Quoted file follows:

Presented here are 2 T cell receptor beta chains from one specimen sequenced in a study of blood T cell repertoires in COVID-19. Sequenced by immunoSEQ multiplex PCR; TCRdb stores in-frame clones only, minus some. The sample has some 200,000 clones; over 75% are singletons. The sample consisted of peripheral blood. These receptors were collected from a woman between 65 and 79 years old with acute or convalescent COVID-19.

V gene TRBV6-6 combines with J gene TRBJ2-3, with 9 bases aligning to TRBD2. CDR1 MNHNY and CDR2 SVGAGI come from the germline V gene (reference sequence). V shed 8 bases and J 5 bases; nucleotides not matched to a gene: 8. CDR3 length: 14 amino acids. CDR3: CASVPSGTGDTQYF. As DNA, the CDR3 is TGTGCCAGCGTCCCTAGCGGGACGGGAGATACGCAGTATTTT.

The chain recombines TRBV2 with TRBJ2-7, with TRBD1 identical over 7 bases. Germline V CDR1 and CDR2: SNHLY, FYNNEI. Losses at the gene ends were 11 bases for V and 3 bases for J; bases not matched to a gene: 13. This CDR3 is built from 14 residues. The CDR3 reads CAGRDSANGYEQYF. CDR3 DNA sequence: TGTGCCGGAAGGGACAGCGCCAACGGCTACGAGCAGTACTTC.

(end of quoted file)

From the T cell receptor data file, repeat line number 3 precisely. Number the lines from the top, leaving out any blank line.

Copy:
The chain recombines TRBV2 with TRBJ2-7, with TRBD1 identical over 7 bases. Germline V CDR1 and CDR2: SNHLY, FYNNEI. Losses at the gene ends were 11 bases for V and 3 bases for J; bases not matched to a gene: 13. This CDR3 is built from 14 residues. The CDR3 reads CAGRDSANGYEQYF. CDR3 DNA sequence: TGTGCCGGAAGGGACAGCGCCAACGGCTACGAGCAGTACTTC.